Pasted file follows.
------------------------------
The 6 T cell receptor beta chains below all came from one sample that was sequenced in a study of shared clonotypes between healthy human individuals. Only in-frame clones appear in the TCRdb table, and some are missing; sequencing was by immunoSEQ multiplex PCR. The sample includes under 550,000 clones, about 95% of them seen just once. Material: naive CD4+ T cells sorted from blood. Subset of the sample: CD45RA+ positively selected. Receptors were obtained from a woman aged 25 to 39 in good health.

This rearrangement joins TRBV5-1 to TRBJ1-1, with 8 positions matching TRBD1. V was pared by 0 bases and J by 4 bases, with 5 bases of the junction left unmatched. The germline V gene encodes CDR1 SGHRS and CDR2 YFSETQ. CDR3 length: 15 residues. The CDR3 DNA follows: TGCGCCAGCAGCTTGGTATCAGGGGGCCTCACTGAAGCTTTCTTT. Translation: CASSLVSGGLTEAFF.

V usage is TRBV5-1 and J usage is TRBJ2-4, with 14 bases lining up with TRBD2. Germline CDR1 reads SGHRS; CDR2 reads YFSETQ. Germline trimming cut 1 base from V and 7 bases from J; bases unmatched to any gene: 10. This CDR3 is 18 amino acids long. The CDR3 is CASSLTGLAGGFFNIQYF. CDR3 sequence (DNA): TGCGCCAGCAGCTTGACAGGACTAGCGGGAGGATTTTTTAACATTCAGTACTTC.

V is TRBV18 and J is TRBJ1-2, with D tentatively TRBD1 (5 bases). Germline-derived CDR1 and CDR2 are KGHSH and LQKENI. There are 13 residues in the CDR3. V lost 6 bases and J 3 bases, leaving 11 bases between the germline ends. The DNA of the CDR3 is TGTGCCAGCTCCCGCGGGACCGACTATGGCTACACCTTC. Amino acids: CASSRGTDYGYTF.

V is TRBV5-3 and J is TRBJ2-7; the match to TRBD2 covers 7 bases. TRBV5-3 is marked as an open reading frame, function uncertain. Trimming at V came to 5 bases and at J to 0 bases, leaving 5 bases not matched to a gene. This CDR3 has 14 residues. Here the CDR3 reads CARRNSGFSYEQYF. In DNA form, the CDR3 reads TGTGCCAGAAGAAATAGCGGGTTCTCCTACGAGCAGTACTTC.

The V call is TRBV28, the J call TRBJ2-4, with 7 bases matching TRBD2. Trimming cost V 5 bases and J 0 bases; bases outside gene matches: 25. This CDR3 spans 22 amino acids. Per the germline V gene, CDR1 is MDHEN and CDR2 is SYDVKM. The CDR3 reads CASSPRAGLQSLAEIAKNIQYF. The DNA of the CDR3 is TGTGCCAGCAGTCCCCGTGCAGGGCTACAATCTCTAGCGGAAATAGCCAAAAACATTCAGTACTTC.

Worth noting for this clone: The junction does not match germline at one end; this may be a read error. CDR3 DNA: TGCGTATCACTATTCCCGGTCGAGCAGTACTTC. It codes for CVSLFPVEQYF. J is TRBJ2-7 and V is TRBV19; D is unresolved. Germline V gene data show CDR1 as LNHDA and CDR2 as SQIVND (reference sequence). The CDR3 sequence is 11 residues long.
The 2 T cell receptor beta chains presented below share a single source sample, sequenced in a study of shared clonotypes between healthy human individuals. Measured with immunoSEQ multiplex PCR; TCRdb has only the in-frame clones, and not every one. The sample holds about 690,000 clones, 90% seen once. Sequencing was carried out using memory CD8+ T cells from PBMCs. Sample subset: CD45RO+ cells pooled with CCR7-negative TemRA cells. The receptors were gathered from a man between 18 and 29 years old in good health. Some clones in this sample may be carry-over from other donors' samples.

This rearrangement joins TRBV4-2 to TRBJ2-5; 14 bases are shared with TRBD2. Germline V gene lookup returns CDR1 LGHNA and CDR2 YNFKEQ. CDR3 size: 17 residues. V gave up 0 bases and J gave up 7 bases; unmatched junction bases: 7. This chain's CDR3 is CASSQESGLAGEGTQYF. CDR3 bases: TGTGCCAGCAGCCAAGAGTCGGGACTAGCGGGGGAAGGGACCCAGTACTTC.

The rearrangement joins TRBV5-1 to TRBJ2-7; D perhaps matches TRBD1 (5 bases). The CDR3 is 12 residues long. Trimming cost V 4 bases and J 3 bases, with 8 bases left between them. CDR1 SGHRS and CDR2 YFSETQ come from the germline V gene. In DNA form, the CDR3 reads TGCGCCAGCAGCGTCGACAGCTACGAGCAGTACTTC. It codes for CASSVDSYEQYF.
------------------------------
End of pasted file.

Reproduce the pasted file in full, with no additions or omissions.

The 6 T cell receptor beta chains below all came from one sample that was sequenced in a study of shared clonotypes between healthy human individuals. Only in-frame clones appear in the TCRdb table, and some are missing; sequencing was by immunoSEQ multiplex PCR. The sample includes under 550,000 clones, about 95% of them seen just once. Material: naive CD4+ T cells sorted from blood. Subset of the sample: CD45RA+ positively selected. Receptors were obtained from a woman aged 25 to 39 in good health.

This rearrangement joins TRBV5-1 to TRBJ1-1, with 8 positions matching TRBD1. V was pared by 0 bases and J by 4 bases, with 5 bases of the junction left unmatched. The germline V gene encodes CDR1 SGHRS and CDR2 YFSETQ. CDR3 length: 15 residues. The CDR3 DNA follows: TGCGCCAGCAGCTTGGTATCAGGGGGCCTCACTGAAGCTTTCTTT. Translation: CASSLVSGGLTEAFF.

V usage is TRBV5-1 and J usage is TRBJ2-4, with 14 bases lining up with TRBD2. Germline CDR1 reads SGHRS; CDR2 reads YFSETQ. Germline trimming cut 1 base from V and 7 bases from J; bases unmatched to any gene: 10. This CDR3 is 18 amino acids long. The CDR3 is CASSLTGLAGGFFNIQYF. CDR3 sequence (DNA): TGCGCCAGCAGCTTGACAGGACTAGCGGGAGGATTTTTTAACATTCAGTACTTC.

V is TRBV18 and J is TRBJ1-2, with D tentatively TRBD1 (5 bases). Germline-derived CDR1 and CDR2 are KGHSH and LQKENI. There are 13 residues in the CDR3. V lost 6 bases and J 3 bases, leaving 11 bases between the germline ends. The DNA of the CDR3 is TGTGCCAGCTCCCGCGGGACCGACTATGGCTACACCTTC. Amino acids: CASSRGTDYGYTF.

V is TRBV5-3 and J is TRBJ2-7; the match to TRBD2 covers 7 bases. TRBV5-3 is marked as an open reading frame, function uncertain. Trimming at V came to 5 bases and at J to 0 bases, leaving 5 bases not matched to a gene. This CDR3 has 14 residues. Here the CDR3 reads CARRNSGFSYEQYF. In DNA form, the CDR3 reads TGTGCCAGAAGAAATAGCGGGTTCTCCTACGAGCAGTACTTC.

The V call is TRBV28, the J call TRBJ2-4, with 7 bases matching TRBD2. Trimming cost V 5 bases and J 0 bases; bases outside gene matches: 25. This CDR3 spans 22 amino acids. Per the germline V gene, CDR1 is MDHEN and CDR2 is SYDVKM. The CDR3 reads CASSPRAGLQSLAEIAKNIQYF. The DNA of the CDR3 is TGTGCCAGCAGTCCCCGTGCAGGGCTACAATCTCTAGCGGAAATAGCCAAAAACATTCAGTACTTC.

Worth noting for this clone: The junction does not match germline at one end; this may be a read error. CDR3 DNA: TGCGTATCACTATTCCCGGTCGAGCAGTACTTC. It codes for CVSLFPVEQYF. J is TRBJ2-7 and V is TRBV19; D is unresolved. Germline V gene data show CDR1 as LNHDA and CDR2 as SQIVND (reference sequence). The CDR3 sequence is 11 residues long.
The 2 T cell receptor beta chains presented below share a single source sample, sequenced in a study of shared clonotypes between healthy human individuals. Measured with immunoSEQ multiplex PCR; TCRdb has only the in-frame clones, and not every one. The sample holds about 690,000 clones, 90% seen once. Sequencing was carried out using memory CD8+ T cells from PBMCs. Sample subset: CD45RO+ cells pooled with CCR7-negative TemRA cells. The receptors were gathered from a man between 18 and 29 years old in good health. Some clones in this sample may be carry-over from other donors' samples.

This rearrangement joins TRBV4-2 to TRBJ2-5; 14 bases are shared with TRBD2. Germline V gene lookup returns CDR1 LGHNA and CDR2 YNFKEQ. CDR3 size: 17 residues. V gave up 0 bases and J gave up 7 bases; unmatched junction bases: 7. This chain's CDR3 is CASSQESGLAGEGTQYF. CDR3 bases: TGTGCCAGCAGCCAAGAGTCGGGACTAGCGGGGGAAGGGACCCAGTACTTC.

The rearrangement joins TRBV5-1 to TRBJ2-7; D perhaps matches TRBD1 (5 bases). The CDR3 is 12 residues long. Trimming cost V 4 bases and J 3 bases, with 8 bases left between them. CDR1 SGHRS and CDR2 YFSETQ come from the germline V gene. In DNA form, the CDR3 reads TGCGCCAGCAGCGTCGACAGCTACGAGCAGTACTTC. It codes for CASSVDSYEQYF.